Dallas-based Mary Kay Inc., presented findings from two research studies at two recent global dermatological conferences: the Reunión Anual de Dermatólogos Latinoamericanos (RADLA, May 4–7 in Buenos Aires, Argentina )and the 77th Annual Meeting of the Society for Investigative Dermatology (May 8–11 in Chicago).
In Argentina, Mary Kay presented findings related to the effects of pollution on skin health. In Chicago, the company revealed its latest research on how five fruit extracts known to contain vitamin C work to help skin appearance.
During the 37th annual RADLA conference in Argentina, Mary Kay presented research focused on skin concerns stemming from diesel exhaust particles (DEP) in the environment: Continued exposure to DEP increases free radicals in skin cells, which can ultimately impact premature signs of skin aging, like dark spots and dullness. To address these effects, Mary Kay also presented findings on an antioxidant complex that can help delay the premature signs of aging related to the damaging effects of DEP. According to the direct seller, this breakthrough technology, found in the Mary Kay TimeWise Miracle Set 3D skincare line, “provides a powerful free-radical regimen with an exclusive, patent-pending, three-dimensional approach to skin aging.”
“Mary Kay scientists spent years researching the latest ingredient innovations to develop our newest skincare collection that defends against free radicals and helps delay the onset of premature skin aging from unavoidable environmental and lifestyle stressors such as car exhaust and air pollution,” said Dr. Lucy Gildea, chief scientific officer at Mary Kay Inc.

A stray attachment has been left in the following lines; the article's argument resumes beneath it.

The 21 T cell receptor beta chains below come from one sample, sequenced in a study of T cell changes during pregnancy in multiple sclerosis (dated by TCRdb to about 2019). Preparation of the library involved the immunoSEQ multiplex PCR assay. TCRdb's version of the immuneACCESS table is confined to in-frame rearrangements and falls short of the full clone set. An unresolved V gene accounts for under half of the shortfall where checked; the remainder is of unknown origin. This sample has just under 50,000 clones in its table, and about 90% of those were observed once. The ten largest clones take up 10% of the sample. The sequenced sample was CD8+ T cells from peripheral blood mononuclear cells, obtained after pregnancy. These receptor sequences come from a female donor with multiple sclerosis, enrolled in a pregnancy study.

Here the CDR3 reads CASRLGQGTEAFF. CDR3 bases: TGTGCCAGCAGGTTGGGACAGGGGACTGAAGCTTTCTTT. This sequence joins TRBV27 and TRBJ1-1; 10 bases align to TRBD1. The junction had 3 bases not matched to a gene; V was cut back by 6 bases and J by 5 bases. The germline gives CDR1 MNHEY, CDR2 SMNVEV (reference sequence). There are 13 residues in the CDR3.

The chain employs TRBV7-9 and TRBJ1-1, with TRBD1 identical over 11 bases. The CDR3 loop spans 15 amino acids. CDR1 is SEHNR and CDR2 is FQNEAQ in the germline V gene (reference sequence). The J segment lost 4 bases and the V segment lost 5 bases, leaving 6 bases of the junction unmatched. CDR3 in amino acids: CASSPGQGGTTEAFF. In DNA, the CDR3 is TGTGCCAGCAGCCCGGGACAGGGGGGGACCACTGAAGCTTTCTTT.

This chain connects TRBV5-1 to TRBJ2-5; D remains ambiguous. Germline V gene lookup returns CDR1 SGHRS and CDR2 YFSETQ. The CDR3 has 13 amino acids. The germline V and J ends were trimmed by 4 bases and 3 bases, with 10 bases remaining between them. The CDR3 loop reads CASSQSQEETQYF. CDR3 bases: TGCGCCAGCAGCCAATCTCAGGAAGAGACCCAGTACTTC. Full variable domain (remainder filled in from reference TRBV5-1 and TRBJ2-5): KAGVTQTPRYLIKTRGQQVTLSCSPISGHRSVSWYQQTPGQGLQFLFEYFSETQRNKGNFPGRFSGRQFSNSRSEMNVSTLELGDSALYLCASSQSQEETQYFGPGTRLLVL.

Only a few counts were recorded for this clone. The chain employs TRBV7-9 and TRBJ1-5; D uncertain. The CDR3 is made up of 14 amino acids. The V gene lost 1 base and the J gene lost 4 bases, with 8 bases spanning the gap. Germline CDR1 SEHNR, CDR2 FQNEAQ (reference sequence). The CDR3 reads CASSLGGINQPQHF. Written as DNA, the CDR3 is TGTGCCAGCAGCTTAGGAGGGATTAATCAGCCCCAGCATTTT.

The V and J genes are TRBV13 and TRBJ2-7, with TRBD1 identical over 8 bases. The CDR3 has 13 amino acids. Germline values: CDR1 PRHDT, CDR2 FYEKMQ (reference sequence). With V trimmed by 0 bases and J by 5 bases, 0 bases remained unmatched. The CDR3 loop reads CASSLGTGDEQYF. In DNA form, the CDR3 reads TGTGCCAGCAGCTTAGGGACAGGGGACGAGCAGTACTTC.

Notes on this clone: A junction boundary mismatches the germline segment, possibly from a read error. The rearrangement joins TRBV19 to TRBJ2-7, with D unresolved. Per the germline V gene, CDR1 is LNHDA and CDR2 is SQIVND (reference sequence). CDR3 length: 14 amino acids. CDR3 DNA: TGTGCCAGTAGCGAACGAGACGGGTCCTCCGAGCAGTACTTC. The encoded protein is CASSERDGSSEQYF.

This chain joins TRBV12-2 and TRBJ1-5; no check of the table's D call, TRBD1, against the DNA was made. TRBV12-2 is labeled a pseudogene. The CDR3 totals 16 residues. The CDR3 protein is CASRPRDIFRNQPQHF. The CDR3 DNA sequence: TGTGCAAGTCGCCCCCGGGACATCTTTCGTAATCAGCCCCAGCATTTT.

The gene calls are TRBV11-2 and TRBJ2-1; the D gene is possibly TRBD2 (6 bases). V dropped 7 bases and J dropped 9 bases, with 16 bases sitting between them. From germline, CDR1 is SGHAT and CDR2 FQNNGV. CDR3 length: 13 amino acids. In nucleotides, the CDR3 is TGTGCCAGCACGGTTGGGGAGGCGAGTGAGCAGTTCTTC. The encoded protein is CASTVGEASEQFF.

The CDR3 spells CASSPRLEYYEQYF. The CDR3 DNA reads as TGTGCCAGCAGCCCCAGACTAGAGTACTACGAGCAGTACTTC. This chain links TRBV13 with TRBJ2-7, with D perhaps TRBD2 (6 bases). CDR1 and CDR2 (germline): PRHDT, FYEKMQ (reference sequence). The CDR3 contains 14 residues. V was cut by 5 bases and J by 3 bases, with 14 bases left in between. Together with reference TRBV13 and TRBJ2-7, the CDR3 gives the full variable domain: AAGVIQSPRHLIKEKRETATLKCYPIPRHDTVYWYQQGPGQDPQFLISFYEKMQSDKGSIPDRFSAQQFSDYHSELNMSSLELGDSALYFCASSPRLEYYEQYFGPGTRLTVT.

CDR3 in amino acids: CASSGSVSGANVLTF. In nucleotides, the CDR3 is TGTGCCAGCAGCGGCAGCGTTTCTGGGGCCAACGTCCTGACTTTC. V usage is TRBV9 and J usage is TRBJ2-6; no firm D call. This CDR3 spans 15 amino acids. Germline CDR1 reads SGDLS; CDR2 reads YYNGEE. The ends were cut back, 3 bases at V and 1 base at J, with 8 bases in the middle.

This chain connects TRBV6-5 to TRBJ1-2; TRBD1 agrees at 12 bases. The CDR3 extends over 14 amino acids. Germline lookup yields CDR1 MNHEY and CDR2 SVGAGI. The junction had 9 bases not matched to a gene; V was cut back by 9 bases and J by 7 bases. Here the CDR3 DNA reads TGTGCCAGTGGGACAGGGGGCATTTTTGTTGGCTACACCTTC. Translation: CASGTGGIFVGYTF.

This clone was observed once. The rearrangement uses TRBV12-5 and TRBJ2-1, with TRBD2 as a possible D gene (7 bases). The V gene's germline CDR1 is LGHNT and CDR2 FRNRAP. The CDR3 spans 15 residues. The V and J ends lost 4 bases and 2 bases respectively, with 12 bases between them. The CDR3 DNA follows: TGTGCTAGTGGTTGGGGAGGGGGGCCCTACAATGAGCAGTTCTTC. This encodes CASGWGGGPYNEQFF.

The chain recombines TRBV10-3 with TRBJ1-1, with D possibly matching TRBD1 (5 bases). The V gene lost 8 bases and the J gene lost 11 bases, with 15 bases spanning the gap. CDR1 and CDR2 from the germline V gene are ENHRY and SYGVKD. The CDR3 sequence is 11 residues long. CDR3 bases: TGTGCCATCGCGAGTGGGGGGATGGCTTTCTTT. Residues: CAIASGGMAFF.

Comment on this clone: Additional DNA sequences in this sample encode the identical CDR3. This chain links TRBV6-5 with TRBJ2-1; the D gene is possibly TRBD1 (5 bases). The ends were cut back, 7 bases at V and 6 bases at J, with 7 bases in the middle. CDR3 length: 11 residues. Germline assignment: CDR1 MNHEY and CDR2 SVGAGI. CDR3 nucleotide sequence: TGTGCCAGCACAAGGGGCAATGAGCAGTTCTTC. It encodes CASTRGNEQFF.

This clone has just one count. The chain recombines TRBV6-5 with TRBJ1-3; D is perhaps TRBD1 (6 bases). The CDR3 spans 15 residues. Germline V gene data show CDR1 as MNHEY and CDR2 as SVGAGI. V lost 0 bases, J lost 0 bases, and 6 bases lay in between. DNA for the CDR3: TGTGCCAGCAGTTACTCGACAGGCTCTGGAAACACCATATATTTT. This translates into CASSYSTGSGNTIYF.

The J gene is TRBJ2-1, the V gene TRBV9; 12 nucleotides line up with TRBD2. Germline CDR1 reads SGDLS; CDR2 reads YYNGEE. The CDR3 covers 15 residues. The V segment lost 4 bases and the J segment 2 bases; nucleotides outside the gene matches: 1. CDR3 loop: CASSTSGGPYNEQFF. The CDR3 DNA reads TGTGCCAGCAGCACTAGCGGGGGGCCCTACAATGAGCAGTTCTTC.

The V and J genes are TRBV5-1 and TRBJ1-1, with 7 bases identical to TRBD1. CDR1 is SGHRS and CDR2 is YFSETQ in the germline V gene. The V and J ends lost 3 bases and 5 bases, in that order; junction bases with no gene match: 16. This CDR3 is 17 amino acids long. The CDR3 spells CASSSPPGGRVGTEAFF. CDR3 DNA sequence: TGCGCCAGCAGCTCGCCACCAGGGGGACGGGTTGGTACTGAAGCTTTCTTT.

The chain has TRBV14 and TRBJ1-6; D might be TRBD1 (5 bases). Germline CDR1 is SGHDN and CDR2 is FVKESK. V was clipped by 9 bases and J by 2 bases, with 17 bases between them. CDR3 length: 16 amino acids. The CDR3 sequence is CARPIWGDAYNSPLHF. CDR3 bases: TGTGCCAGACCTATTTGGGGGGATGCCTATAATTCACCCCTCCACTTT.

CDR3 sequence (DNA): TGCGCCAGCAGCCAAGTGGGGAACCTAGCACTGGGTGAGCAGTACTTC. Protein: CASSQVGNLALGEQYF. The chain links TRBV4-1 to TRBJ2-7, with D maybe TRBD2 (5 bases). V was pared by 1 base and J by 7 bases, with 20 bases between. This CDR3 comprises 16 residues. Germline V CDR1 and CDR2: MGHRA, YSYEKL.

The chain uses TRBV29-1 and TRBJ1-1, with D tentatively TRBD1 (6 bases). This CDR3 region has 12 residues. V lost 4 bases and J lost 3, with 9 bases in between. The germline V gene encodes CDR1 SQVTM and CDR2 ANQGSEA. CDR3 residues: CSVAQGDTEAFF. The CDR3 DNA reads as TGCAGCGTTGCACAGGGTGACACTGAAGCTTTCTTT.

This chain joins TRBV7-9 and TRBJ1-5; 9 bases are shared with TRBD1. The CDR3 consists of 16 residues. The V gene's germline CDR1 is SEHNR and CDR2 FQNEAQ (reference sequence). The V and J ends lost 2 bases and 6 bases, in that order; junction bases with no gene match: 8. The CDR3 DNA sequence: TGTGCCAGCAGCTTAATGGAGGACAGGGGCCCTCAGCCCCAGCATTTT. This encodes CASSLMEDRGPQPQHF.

In Chicago, at SID, Mary Kay associate principal scientist Tiffany Carle presented new data collected while analyzing the effects of a serum containing five botanical fruit extracts known to be rich in vitamin C on skin appearance. As part of this study, Mary Kay researchers treated artificial skin tissue with this serum and utilized a genomic approach to understand how the serum affected the skin. This genomic evaluation revealed involvement of four main classes of genes important for skin firmness. Furthermore, the study showcased that the serum treatment increased production of dermal matrix proteins collagen and laminin that support skin firmness. This study confirms how the serum works to help improve the appearance of skin laxity and texture.
PHOTO: Dr. Lucy Gildea, chief scientific officer at Mary Kay Inc. presenting at RADLA. (Photo: Mary Kay Inc.)